This is a few days early, but I was so excited I had to post it today. I’ve been scrambling around for the last week trying to figure out which author would do for November’s Author of the Month. Whose work have I read that I would feel relatively good about recommending to our students, staff and everyone else who comes across this blog? Why would I want to recommend them? Was the book excellent at pulling me in (fiction) or was the author informative and understanding of my lack of specialized lingo (non-fiction)? WHAT AM I GOING TO WRITE ABOUT?
Which is when it came to me. I’ve been writing much more recently (thanks to the blog) than I have ever previously written. And I am well aware that many times my grammar and punctuation is less than perfect. And this hasn’t really bothered me because… well because no one else seems to have perfected the English system of grammar and punctuation either. The net, schools, work, government signs (doesn’t the government have professional writers working on these?) are full of mistakes. So you can understand when I wasn’t concerned. And then, I picked up Eats, Shoots and Leaves by Lynne Truss.
Lynne Truss is a self-called punctuation stickler who feels the same way about a misplaced comma as most people feel about a tarantula in the bed. And besides being very convincing about what she believes, Lynne is also incredibly funny. Perhaps it is that specific combination of zealousness and humour that made this book stand out and stick with me long after I’ve finished reading. I find myself stopping mid-sentence and asking myself, “Is that apostrophe really necessary there? What is that rule about apostrophes?” And while I haven’t yet perfected the written English language, I have improved. Kudos Ms. Truss. Now if she went digital like the group from Grammar Blog, there would truly be no escape from her “punctuation vigilantes”.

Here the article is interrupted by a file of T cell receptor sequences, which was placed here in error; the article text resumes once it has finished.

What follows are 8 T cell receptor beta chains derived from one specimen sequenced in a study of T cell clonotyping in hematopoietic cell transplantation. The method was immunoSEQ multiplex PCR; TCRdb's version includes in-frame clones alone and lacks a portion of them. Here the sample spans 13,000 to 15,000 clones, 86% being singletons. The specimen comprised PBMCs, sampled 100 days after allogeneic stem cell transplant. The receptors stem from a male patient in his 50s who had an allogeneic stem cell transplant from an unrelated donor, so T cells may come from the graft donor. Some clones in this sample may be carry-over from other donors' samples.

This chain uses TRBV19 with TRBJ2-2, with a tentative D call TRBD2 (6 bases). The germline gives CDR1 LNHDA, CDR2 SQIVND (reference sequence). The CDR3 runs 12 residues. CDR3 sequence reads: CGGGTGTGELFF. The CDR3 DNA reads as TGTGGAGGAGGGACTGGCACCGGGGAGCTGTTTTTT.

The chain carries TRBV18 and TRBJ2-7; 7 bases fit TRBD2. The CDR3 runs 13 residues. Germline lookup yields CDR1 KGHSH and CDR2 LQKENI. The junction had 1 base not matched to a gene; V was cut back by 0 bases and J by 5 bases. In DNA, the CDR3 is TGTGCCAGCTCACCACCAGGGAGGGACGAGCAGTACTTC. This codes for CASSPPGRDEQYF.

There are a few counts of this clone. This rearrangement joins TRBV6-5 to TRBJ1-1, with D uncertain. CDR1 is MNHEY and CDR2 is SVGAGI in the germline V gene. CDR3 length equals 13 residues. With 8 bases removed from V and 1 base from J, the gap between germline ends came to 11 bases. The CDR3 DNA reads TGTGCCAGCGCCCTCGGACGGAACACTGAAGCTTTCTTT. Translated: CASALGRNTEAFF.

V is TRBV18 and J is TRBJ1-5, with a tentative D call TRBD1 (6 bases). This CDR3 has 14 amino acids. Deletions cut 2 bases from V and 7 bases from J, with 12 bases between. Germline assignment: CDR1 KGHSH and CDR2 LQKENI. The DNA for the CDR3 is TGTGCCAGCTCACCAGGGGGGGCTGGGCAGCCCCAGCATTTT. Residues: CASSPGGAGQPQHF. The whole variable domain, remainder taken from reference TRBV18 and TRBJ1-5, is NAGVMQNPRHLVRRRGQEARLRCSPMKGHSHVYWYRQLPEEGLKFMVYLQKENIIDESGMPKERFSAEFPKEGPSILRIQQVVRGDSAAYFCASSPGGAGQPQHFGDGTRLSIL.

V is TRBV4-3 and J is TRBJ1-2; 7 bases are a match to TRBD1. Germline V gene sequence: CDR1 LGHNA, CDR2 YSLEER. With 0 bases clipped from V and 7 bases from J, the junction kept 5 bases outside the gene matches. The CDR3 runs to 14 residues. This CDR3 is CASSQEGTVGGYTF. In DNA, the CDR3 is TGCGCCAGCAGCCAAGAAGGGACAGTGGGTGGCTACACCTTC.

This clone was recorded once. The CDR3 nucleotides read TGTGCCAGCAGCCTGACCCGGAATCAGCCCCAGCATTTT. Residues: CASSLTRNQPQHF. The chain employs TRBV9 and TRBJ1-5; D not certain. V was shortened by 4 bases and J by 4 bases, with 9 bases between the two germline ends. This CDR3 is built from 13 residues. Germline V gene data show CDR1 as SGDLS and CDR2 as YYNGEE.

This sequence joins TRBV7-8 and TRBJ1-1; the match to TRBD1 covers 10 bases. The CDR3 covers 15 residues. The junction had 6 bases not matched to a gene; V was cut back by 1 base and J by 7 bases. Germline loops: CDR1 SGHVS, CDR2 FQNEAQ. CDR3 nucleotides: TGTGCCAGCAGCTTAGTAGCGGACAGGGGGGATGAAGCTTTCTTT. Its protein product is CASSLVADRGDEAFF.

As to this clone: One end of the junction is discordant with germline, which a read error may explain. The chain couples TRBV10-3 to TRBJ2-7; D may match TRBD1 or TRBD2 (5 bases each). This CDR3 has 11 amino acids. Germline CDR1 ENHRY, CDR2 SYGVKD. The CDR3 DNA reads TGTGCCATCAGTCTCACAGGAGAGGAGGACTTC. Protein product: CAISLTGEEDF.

But that isn’t all that Lynne is confounded about in regards to our society. Talk to the Hand: The Utter Bloody Rudeness of the World Today, or Six Good Reasons to Stay Home and Bolt the Door is her brilliant rant on our self-centered, lazy, rude, and non-committal way of life. Again in this book our funny bone is fed generously with Lynne’s words. It is a call to action! This “give them the bird and walk away” attitude is only going to get worse unless we work to put an end to it. While at times Lynne can sound more like a preacher than a writer, I definitely recommend this book to anyone who feels that something is missing from our culture… say… manners?
Lynne has written many other works on punctuation that I have not read, as well as works of fiction. To see a complete list of her books, click here.
Some of my favourite incorrect punctuation examples from Eats, Shoots and Leaves:
- A panda walk into a cafe. He orders a sandwich, eats it, then draws a gun and fires two shots in the air. “Why?” asks the confused waiter, as the panda makes towards the exit. The panda produces a badly punctuated wildlife manual and tosses it over his shoulder. “I’m a panda,” he says at the door. “Look it up. The waiter turns to the relevant entry and, sure enough, finds an explanation. “Panda. Large black-and-white bear-like mammal, native to China. Eats, shoots and leaves.” – Obviously this has to be included.
- banana’s instead of bananas
- beef’s hamburger
Some information on Lynne herself (taken from her biography and internet news sources)
- Born 1955 in Thames, Surrey, England
- Attended the University College London
- Has been a freelance writer since 1978
- Literary editor since 1978
- Regularly writes for the Sunday Times